Schur signed copies of his book and posed with fans for photos at a reception following the event. Photos: Luke Taylor.

Announcing the Prison Engagement Initiative

Prison Engagement Initiative web tileThis fall, the Kenan Institute for Ethics is welcoming a new program: the Prison Engagement Initiative. Under the direction of Douglas Campbell and Sarah Jobe, the Prison Engagement Initiative will bring together faculty, staff, students, and community members seeking to engage prisons, the people affected by prisons, and the politics and pathways surrounding mass incarceration.

Campbell, professor at the Duke Divinity School, and Jobe, prison chaplain and prison educator, bring over a decade of experience to this initiative. Since 2009, they have co-directed the Divinity School’s Prison Program, which offers Divinity School students the opportunity to take courses in a local prison along with people who are incarcerated there.

Both Douglas and Jobe hope the PEI will serve as a site for imagining additional possibilities for collaborations that transcend the divide between universities and prisons. “We’re both grateful and excited that Kenan will provide the resources and the space to map the work across Duke that is already being done in relation to prisons, pathways to and from prisons, and the current crisis of mass incarceration,” said Campbell. “We hope that bringing together Duke’s conversations, insights, and resources will generate new insights and constructive forms of engagement—not to mention new energy and hope—for addressing the vast and harmful dynamics of the American prison system.”

“This is the kind of project Kenan likes to support because it bridges classroom and community and draws widely on Duke’s capacity for interdisciplinary research,” said David Toole, interim director of the Kenan Institute for Ethics. “It promises to bring sustained attention to a pressing societal issue in great need of solutions that challenge the status quo, the burdens of which in this case fall disproportionately on underserved communities and people of color.”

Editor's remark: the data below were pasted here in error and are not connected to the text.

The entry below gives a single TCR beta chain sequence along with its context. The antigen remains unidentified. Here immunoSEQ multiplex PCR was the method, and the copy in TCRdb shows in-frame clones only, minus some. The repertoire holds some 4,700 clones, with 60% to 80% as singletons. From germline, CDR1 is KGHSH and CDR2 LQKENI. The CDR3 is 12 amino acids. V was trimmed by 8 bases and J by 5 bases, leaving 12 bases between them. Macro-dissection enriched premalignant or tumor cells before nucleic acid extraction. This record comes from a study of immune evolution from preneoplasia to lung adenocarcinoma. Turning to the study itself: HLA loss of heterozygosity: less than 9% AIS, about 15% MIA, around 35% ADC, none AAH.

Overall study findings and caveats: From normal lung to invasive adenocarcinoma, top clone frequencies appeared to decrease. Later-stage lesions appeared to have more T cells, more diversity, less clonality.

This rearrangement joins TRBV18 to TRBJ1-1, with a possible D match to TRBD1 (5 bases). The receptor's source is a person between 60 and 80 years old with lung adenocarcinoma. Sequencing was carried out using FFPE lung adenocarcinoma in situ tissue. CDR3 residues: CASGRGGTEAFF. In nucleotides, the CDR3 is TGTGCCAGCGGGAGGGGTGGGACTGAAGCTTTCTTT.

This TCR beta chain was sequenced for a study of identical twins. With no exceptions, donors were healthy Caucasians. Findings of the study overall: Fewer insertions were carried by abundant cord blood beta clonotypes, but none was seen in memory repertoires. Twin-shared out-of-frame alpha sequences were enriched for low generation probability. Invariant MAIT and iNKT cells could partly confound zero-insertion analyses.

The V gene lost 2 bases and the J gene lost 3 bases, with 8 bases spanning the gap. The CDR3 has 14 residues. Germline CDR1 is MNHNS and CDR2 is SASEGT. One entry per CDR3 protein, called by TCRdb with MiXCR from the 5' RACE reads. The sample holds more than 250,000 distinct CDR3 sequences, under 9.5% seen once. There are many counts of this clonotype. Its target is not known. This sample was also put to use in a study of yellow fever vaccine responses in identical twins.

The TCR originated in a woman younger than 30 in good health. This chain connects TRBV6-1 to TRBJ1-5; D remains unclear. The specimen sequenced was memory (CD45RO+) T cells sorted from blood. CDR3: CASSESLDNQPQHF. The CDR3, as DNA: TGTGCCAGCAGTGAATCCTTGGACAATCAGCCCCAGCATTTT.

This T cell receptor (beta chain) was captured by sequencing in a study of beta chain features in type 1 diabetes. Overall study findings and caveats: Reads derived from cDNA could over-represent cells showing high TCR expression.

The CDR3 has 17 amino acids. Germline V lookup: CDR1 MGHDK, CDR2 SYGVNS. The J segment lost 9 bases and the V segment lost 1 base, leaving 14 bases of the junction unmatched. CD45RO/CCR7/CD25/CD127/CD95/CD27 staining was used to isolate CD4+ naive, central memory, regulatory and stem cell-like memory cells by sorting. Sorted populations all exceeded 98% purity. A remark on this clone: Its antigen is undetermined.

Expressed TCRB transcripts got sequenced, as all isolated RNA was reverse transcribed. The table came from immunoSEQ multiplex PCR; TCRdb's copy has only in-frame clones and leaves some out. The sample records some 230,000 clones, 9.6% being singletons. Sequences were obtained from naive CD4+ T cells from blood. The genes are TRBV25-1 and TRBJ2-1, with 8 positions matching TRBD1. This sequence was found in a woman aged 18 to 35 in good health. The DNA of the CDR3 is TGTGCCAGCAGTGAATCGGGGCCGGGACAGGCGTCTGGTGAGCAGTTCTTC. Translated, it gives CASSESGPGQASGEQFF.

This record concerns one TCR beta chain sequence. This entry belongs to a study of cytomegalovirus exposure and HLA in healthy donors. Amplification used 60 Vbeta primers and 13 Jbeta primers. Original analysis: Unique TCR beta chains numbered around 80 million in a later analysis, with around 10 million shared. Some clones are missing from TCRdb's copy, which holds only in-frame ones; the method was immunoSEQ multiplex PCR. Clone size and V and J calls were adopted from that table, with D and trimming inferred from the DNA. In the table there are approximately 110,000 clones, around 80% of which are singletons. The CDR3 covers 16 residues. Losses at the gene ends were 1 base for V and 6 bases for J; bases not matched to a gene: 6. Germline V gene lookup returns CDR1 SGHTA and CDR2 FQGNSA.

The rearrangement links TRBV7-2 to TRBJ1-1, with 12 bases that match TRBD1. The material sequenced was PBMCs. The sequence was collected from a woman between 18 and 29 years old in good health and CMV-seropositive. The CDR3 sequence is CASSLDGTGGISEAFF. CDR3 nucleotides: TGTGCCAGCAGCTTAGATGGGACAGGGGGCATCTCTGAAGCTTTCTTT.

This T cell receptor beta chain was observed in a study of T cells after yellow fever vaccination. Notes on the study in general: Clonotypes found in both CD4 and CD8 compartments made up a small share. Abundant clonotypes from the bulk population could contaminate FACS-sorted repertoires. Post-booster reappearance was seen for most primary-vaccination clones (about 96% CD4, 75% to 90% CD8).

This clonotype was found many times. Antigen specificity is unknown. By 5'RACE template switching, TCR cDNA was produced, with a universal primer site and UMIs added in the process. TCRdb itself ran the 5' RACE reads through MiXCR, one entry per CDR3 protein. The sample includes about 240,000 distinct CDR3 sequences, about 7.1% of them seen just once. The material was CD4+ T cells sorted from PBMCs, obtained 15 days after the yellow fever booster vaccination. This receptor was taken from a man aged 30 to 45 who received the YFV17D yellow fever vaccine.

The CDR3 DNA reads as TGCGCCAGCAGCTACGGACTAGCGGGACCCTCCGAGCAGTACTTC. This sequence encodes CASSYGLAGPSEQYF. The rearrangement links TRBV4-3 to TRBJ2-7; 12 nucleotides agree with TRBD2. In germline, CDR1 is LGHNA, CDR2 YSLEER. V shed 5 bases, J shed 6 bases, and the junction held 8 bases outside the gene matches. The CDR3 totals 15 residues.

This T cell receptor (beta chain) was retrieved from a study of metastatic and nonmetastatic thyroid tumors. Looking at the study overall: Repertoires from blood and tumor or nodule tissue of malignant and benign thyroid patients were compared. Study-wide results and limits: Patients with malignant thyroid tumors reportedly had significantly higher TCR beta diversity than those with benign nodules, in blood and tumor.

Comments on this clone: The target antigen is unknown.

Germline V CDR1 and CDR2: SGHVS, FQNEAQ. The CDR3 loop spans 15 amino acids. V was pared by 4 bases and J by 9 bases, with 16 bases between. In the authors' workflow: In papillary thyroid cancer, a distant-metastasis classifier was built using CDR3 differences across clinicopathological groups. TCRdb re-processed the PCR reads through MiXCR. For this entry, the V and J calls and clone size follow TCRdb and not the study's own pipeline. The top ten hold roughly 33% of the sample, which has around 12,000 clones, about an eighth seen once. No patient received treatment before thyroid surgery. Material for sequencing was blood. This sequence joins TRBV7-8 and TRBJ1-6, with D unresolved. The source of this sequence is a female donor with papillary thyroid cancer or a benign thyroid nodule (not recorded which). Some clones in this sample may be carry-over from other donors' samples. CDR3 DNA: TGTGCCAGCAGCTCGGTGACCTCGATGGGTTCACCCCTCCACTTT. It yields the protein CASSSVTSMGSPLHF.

Throughout 2022–23, the Prison Engagement Initiative will convene a Strategic Listening Team to map Duke’s existing engagement in prisons, to learn about ongoing research and collaborations, to meet community partners in the Triangle area, and to envision the shape and orientation of an ongoing cross-disciplinary prison initiative at Duke University.

“We believe that by joining the knowledges of business, law, and the humanities together, we can amplify what individual scholars and programs are already doing in and around prisons,” said Jobe. “We are seeking interdisciplinary partnerships that will enable Duke students and professors from all graduate and undergraduate programs to more actively engage prisons, the pathways that lead people to prison, and life after release.”

Those with practical experience and/or academic interest in prisons are invited to email graduate assistant Meredith Manchester at meredith.manchester@duke.edu, introducing yourself and your connection to these issues.

To sign up for the PEI’s list serv, please email program coordinator Jac Arnade-Colwill at jac.arnade-colwill@duke.edu.